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Clinical and Research News
Therapy Helps Avert Depression When Vision Loss Imminent
Psychiatric News
Volume 42 Number 17 page 17-17

Not surprisingly, when a person with age-related macular degeneration has already lost vision in one eye and starts to lose it in the other as well, he or she is at high risk for depression. However, a new therapy can prevent depression in such individuals, at least over the short term.

So reported Barry Rovner, M.D., a professor of psychiatry at Jefferson Hospital for Neuroscience in Philadelphia, and colleagues in the August Archives of General Psychiatry.

The new therapy is called problem-solving treatment (PST). The goal is to teach persons with age-related macular degeneration how to compensate for their poor vision and thereby make it possible for them to continue pursuing activities that are important to them.

Rovner and his colleagues explored the possible value of PST in preventing depression in 206 persons who had already lost vision in one eye due to age-related macular degeneration and who had recently been found to have the condition in their other eye as well. None of the subjects was depressed at the start of the study. Half the subjects were randomly assigned to usual care and the other half to PST.

Those assigned to PST received six therapy sessions over an eight-week period in their homes. During these sessions, they were asked to carefully define their visual challenges, to break them down into smaller, more manageable parts, and to brainstorm possible solutions. Solutions might be getting better lighting, reading large-print books, listening to books on tape, using magnifiers, using brightly colored tape to mark stove settings, enlisting the help of others, or being evaluated by a low-vision rehabilitation specialist. They were urged to pursue one or more of these solutions.

From the start of the study to six months later, Rovner and his colleagues followed subjects in both groups to determine whether any became depressed.

At the two-month follow-up, only 12 percent of the PST group had developed depression, compared with 23 percent of the control group—a significant difference. Moreover, the reason why the PST group had a lower level of depression appeared to be because PST helped them to stay engaged in life despite visual impairment.

This positive effect, however, was no longer evident at the six-month follow-up. Although Rovner and his colleagues were disappointed by this result, they were still heartened by the two-month finding. Furthermore, they believe that if booster PST sessions had been offered to PST subjects after the active-treatment phase, it might well have warded off depression for a longer period. "We are in the process of designing a study that will include booster sessions," Rovner told Psychiatric News.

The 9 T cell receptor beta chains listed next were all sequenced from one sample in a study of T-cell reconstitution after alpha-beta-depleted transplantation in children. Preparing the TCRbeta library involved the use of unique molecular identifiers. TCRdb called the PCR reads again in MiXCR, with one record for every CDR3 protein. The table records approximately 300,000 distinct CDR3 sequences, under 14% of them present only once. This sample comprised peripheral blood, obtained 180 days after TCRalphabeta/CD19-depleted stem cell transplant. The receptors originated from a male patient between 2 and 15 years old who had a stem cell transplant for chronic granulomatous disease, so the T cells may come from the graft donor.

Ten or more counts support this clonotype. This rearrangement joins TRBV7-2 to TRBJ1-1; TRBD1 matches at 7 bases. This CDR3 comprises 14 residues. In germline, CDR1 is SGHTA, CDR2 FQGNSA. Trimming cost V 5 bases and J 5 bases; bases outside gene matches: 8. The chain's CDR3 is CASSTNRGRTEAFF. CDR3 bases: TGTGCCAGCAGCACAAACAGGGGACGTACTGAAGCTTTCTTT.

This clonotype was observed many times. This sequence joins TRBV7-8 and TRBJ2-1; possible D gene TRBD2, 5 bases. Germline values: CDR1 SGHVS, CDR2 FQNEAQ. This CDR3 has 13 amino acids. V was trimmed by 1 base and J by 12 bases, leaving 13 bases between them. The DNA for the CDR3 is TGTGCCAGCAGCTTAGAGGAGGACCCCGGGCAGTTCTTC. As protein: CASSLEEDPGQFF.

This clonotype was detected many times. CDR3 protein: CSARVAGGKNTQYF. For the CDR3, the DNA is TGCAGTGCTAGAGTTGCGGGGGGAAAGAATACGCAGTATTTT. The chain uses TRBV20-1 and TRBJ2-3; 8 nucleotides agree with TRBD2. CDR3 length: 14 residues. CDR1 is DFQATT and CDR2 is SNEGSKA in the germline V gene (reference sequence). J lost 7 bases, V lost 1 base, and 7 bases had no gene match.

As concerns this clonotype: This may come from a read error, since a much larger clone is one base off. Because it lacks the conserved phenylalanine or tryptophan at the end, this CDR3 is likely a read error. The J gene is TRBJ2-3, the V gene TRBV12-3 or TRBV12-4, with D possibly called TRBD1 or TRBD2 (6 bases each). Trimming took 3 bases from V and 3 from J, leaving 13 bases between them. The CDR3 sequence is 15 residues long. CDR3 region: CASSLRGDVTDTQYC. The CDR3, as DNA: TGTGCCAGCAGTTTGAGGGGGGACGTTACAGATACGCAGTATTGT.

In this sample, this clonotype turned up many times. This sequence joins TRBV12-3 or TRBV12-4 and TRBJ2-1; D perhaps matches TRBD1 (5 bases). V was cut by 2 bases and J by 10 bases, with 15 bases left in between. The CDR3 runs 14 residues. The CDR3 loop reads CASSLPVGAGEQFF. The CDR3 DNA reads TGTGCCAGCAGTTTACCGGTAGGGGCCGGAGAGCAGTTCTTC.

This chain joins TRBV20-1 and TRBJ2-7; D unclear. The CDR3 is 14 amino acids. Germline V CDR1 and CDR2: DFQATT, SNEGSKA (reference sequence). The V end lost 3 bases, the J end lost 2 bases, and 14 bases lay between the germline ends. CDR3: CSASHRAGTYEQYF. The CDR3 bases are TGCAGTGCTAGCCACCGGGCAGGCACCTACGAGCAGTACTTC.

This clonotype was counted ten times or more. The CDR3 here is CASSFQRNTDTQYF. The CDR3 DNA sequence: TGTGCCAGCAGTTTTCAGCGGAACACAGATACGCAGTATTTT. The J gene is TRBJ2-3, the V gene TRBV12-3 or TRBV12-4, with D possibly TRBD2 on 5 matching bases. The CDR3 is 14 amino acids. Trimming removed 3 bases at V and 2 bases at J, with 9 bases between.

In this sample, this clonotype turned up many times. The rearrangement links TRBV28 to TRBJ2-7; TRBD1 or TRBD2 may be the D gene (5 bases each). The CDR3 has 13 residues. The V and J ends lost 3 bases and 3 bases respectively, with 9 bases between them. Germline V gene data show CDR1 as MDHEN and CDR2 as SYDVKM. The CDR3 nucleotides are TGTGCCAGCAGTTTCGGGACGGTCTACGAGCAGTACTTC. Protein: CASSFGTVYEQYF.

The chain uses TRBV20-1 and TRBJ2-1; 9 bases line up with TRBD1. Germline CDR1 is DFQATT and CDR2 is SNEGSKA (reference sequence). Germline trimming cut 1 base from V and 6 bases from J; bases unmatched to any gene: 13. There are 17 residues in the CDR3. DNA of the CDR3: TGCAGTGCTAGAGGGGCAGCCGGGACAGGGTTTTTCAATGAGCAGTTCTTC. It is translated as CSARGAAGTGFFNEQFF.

Meanwhile, if persons with age-related macular degeneration want PST treatment, how can they get it? "Because mental health and eye care are not integrated, it is necessary to go through a mental health provider directly," Rovner said. "Most older people will not do that. A very reasonable alternative is to see a low-vision ophthalmologist or optometrist, some of whom work with occupational therapists. They can improve function using some of the strategies of PST and thereby possibly prevent depression. We're now preparing an intervention that would train occupational therapists, working with optometrists, to use PST to structure their interventions and directly deal with depressive symptoms."

Because it is relatively generic, PST could also be applied to prevent depression in individuals with other kinds of medical illnesses, Rovner and his colleagues suggested. In fact, one of them—Mark Hegel, Ph.D., of Dartmouth Medical Center—is using PST to try to prevent depression in women with breast cancer.

In an accompanying editorial, Charles Reynolds III, M.D., a professor of geriatric psychiatry at the University of Pittsburgh, and colleagues praised the study by Rovner and his team because "it breaks new ground." They noted that few clinical trials have been undertaken to determine whether depression can be prevented in middle-aged and older adults with medical illnesses.

The study by Rovner and his group is also another indication that prevention may finally be coming of age in psychiatry. During the past decade, for example, resilience has garnered increasing attention from psychiatric researchers, an Air Force suicide-prevention program has been found effective, a cognitive-behavioral intervention delivered via the Internet has been found capable of preventing eating disorders, and a phone intervention has kept primary-care patients on the brink of a clinical depression from developing one.

The study was funded by the National Institute of Mental Health, National Eye Institute, and Farber Institute for Neurosciences of Thomas Jefferson University.

An abstract of "Preventing Depression in Age-Related Macular Degeneration" is posted at<http://archpsyc.ama-assn.org/cgi/content/abstract/64/8/886>.

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